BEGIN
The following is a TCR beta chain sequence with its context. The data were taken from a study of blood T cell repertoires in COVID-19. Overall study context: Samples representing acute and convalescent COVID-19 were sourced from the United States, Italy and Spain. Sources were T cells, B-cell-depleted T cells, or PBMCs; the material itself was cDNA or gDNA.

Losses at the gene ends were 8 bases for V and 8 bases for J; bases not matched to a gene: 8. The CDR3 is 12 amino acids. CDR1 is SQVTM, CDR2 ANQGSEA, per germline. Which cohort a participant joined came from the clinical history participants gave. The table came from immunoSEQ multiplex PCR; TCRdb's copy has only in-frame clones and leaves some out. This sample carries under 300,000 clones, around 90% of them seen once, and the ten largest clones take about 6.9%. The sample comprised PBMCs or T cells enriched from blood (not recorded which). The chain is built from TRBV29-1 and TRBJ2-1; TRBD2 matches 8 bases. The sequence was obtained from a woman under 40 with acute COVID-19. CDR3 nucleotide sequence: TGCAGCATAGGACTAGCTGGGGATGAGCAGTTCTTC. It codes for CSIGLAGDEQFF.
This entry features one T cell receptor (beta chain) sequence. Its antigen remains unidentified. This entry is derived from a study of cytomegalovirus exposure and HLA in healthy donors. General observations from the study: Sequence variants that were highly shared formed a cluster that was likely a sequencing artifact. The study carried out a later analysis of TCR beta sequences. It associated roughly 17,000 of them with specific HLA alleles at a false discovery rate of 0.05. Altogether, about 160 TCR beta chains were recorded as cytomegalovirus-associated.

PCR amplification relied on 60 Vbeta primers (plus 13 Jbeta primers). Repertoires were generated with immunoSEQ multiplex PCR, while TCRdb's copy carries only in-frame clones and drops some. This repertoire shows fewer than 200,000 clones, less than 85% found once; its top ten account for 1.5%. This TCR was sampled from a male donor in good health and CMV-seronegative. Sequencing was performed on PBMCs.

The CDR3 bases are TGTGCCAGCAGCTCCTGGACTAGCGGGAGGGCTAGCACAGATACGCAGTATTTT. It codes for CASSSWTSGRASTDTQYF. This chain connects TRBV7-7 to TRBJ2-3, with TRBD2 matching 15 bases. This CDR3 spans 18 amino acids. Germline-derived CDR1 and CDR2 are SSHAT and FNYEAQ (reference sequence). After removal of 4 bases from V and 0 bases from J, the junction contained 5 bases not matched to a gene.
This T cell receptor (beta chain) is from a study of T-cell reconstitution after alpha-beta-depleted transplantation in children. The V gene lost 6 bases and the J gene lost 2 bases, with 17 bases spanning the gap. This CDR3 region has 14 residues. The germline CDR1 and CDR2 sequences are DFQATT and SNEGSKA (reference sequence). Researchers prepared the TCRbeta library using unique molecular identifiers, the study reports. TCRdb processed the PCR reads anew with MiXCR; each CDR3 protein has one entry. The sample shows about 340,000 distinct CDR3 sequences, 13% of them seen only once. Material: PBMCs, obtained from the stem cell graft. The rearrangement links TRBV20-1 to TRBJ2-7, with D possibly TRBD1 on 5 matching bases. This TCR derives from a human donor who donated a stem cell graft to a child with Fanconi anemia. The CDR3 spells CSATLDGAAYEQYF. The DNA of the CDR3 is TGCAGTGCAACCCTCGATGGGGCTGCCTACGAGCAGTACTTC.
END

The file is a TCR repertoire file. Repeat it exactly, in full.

The following is a TCR beta chain sequence with its context. The data were taken from a study of blood T cell repertoires in COVID-19. Overall study context: Samples representing acute and convalescent COVID-19 were sourced from the United States, Italy and Spain. Sources were T cells, B-cell-depleted T cells, or PBMCs; the material itself was cDNA or gDNA.

Losses at the gene ends were 8 bases for V and 8 bases for J; bases not matched to a gene: 8. The CDR3 is 12 amino acids. CDR1 is SQVTM, CDR2 ANQGSEA, per germline. Which cohort a participant joined came from the clinical history participants gave. The table came from immunoSEQ multiplex PCR; TCRdb's copy has only in-frame clones and leaves some out. This sample carries under 300,000 clones, around 90% of them seen once, and the ten largest clones take about 6.9%. The sample comprised PBMCs or T cells enriched from blood (not recorded which). The chain is built from TRBV29-1 and TRBJ2-1; TRBD2 matches 8 bases. The sequence was obtained from a woman under 40 with acute COVID-19. CDR3 nucleotide sequence: TGCAGCATAGGACTAGCTGGGGATGAGCAGTTCTTC. It codes for CSIGLAGDEQFF.
This entry features one T cell receptor (beta chain) sequence. Its antigen remains unidentified. This entry is derived from a study of cytomegalovirus exposure and HLA in healthy donors. General observations from the study: Sequence variants that were highly shared formed a cluster that was likely a sequencing artifact. The study carried out a later analysis of TCR beta sequences. It associated roughly 17,000 of them with specific HLA alleles at a false discovery rate of 0.05. Altogether, about 160 TCR beta chains were recorded as cytomegalovirus-associated.

PCR amplification relied on 60 Vbeta primers (plus 13 Jbeta primers). Repertoires were generated with immunoSEQ multiplex PCR, while TCRdb's copy carries only in-frame clones and drops some. This repertoire shows fewer than 200,000 clones, less than 85% found once; its top ten account for 1.5%. This TCR was sampled from a male donor in good health and CMV-seronegative. Sequencing was performed on PBMCs.

The CDR3 bases are TGTGCCAGCAGCTCCTGGACTAGCGGGAGGGCTAGCACAGATACGCAGTATTTT. It codes for CASSSWTSGRASTDTQYF. This chain connects TRBV7-7 to TRBJ2-3, with TRBD2 matching 15 bases. This CDR3 spans 18 amino acids. Germline-derived CDR1 and CDR2 are SSHAT and FNYEAQ (reference sequence). After removal of 4 bases from V and 0 bases from J, the junction contained 5 bases not matched to a gene.
This T cell receptor (beta chain) is from a study of T-cell reconstitution after alpha-beta-depleted transplantation in children. The V gene lost 6 bases and the J gene lost 2 bases, with 17 bases spanning the gap. This CDR3 region has 14 residues. The germline CDR1 and CDR2 sequences are DFQATT and SNEGSKA (reference sequence). Researchers prepared the TCRbeta library using unique molecular identifiers, the study reports. TCRdb processed the PCR reads anew with MiXCR; each CDR3 protein has one entry. The sample shows about 340,000 distinct CDR3 sequences, 13% of them seen only once. Material: PBMCs, obtained from the stem cell graft. The rearrangement links TRBV20-1 to TRBJ2-7, with D possibly TRBD1 on 5 matching bases. This TCR derives from a human donor who donated a stem cell graft to a child with Fanconi anemia. The CDR3 spells CSATLDGAAYEQYF. The DNA of the CDR3 is TGCAGTGCAACCCTCGATGGGGCTGCCTACGAGCAGTACTTC.